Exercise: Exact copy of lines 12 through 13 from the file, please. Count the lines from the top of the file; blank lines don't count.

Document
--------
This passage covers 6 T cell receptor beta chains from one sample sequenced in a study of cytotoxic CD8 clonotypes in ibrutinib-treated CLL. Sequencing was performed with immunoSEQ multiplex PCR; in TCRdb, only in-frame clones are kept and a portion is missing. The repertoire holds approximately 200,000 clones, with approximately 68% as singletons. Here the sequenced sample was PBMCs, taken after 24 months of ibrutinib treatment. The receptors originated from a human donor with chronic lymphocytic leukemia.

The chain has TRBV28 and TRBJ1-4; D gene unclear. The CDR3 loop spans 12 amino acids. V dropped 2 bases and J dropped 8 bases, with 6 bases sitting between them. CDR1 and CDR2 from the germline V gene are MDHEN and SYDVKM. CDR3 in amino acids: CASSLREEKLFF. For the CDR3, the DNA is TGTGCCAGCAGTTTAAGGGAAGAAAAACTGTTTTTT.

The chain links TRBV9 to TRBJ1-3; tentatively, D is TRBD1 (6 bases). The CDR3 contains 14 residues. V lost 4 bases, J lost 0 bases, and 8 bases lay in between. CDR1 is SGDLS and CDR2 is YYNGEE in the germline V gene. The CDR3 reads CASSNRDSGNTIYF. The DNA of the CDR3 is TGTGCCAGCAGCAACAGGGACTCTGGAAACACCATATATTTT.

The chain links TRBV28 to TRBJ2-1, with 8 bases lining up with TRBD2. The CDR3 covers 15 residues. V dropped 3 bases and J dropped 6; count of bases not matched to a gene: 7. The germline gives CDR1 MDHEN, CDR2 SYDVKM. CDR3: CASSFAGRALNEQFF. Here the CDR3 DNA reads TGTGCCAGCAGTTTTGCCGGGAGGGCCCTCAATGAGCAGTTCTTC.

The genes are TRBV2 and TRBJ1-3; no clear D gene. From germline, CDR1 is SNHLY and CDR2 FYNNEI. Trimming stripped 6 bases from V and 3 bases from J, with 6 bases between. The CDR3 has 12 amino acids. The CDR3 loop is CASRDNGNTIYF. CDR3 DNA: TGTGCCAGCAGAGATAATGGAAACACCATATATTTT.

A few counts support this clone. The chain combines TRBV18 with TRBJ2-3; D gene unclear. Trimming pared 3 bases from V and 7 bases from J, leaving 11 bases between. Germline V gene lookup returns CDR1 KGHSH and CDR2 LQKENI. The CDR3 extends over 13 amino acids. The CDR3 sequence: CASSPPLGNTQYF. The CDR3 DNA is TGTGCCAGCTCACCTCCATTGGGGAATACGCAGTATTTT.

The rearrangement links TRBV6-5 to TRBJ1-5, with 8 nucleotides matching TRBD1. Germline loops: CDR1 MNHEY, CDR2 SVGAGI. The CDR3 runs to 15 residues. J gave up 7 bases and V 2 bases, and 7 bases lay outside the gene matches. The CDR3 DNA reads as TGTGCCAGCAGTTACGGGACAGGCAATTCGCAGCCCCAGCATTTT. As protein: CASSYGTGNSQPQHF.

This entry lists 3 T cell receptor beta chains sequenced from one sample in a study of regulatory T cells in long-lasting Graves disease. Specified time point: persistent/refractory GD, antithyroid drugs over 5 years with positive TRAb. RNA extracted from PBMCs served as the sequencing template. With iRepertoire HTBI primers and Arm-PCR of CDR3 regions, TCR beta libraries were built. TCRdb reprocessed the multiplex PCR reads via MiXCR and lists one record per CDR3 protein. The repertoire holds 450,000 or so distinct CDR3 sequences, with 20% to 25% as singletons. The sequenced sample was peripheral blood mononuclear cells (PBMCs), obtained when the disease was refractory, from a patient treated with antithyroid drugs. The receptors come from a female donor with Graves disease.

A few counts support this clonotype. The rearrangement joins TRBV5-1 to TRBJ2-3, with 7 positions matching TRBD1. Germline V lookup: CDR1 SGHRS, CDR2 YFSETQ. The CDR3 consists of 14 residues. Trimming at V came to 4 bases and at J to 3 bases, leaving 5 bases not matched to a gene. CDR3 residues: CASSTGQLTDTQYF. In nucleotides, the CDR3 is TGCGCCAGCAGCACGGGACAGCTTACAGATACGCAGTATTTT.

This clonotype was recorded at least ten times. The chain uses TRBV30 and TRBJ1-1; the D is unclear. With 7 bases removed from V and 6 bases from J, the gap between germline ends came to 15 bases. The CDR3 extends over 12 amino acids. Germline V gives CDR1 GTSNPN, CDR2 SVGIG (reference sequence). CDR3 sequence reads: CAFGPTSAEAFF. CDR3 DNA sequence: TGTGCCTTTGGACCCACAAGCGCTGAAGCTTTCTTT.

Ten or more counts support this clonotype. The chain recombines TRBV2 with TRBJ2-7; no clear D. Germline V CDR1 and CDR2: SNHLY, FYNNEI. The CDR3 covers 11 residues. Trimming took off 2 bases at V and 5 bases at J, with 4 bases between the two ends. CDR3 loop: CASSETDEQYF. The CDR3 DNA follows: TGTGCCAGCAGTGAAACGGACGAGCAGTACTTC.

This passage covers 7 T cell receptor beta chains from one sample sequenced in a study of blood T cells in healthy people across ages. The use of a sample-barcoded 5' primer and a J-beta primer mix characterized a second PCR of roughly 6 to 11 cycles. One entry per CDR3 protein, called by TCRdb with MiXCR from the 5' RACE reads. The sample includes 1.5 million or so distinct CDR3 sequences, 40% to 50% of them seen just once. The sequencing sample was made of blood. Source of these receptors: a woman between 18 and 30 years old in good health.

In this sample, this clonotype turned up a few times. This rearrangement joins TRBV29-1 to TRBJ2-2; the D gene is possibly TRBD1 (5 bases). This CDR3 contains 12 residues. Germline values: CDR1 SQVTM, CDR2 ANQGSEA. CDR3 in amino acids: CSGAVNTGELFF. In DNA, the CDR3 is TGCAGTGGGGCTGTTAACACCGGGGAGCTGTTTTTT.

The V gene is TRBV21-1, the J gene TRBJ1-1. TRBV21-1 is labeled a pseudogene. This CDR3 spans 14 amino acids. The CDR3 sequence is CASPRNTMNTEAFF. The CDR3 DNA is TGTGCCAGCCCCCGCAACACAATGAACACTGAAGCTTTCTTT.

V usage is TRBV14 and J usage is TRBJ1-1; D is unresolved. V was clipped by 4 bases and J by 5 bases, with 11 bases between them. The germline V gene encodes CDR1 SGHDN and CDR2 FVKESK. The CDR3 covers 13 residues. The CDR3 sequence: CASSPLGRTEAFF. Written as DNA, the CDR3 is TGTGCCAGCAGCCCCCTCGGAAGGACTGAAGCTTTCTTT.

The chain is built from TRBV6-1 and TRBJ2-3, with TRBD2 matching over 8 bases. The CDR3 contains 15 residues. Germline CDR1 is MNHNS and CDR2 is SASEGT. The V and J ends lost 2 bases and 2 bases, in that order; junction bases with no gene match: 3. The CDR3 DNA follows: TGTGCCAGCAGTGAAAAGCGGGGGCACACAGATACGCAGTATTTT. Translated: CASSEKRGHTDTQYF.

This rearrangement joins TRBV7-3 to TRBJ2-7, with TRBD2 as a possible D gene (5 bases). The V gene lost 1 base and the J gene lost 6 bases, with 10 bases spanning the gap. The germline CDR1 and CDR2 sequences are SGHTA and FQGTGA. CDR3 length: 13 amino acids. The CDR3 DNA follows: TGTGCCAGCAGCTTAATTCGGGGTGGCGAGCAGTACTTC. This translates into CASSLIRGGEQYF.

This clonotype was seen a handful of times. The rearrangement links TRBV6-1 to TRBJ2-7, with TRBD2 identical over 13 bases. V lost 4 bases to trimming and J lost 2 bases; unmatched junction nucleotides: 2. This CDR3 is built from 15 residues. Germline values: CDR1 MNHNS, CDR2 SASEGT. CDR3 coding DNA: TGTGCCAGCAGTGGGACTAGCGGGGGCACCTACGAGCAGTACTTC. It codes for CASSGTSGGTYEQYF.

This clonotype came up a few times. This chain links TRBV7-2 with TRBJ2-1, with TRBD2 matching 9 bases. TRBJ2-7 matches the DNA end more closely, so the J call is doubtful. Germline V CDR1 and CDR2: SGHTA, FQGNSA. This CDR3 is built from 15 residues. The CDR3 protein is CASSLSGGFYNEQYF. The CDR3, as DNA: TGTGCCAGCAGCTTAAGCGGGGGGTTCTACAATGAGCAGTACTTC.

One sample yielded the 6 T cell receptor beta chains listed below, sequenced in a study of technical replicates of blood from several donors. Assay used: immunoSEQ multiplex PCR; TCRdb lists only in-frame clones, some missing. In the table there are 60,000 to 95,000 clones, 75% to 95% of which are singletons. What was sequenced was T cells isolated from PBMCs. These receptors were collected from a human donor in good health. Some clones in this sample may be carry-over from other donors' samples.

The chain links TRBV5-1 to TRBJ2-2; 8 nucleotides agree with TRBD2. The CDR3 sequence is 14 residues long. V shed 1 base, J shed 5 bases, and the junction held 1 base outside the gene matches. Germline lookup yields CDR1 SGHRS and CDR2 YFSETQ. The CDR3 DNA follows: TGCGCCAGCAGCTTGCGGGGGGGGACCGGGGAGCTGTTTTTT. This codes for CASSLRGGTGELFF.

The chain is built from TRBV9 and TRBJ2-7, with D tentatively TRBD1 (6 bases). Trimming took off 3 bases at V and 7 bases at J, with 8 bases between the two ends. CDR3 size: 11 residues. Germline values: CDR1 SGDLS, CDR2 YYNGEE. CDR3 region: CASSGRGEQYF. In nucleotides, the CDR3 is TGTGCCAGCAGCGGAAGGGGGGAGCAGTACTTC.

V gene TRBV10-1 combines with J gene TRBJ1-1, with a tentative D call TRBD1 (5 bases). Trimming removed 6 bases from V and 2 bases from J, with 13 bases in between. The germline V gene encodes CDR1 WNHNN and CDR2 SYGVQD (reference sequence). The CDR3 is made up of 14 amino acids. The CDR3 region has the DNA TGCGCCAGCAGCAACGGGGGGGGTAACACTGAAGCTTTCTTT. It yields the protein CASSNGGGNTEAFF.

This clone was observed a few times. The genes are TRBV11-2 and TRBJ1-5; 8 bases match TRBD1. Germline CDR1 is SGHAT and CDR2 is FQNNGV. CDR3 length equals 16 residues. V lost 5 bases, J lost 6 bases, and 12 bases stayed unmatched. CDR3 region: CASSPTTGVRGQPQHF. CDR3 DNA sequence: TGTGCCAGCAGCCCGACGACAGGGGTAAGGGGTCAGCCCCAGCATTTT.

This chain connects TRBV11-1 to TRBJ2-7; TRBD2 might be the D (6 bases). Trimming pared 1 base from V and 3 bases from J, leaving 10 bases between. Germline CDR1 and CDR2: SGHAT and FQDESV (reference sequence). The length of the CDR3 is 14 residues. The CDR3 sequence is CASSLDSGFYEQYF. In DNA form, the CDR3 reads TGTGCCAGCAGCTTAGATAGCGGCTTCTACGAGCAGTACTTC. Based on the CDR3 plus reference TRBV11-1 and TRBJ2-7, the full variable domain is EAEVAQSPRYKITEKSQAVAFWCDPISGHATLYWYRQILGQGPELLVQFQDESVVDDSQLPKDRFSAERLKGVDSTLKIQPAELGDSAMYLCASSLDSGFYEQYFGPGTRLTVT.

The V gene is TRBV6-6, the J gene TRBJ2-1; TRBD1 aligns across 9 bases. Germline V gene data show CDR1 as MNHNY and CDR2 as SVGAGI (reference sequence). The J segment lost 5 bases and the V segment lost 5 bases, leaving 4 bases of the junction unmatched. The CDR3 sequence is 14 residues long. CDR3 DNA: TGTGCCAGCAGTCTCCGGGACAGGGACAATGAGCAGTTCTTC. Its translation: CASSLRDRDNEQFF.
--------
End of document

This passage covers 7 T cell receptor beta chains from one sample sequenced in a study of blood T cells in healthy people across ages. The use of a sample-barcoded 5' primer and a J-beta primer mix characterized a second PCR of roughly 6 to 11 cycles. One entry per CDR3 protein, called by TCRdb with MiXCR from the 5' RACE reads. The sample includes 1.5 million or so distinct CDR3 sequences, 40% to 50% of them seen just once. The sequencing sample was made of blood. Source of these receptors: a woman between 18 and 30 years old in good health.

In this sample, this clonotype turned up a few times. This rearrangement joins TRBV29-1 to TRBJ2-2; the D gene is possibly TRBD1 (5 bases). This CDR3 contains 12 residues. Germline values: CDR1 SQVTM, CDR2 ANQGSEA. CDR3 in amino acids: CSGAVNTGELFF. In DNA, the CDR3 is TGCAGTGGGGCTGTTAACACCGGGGAGCTGTTTTTT.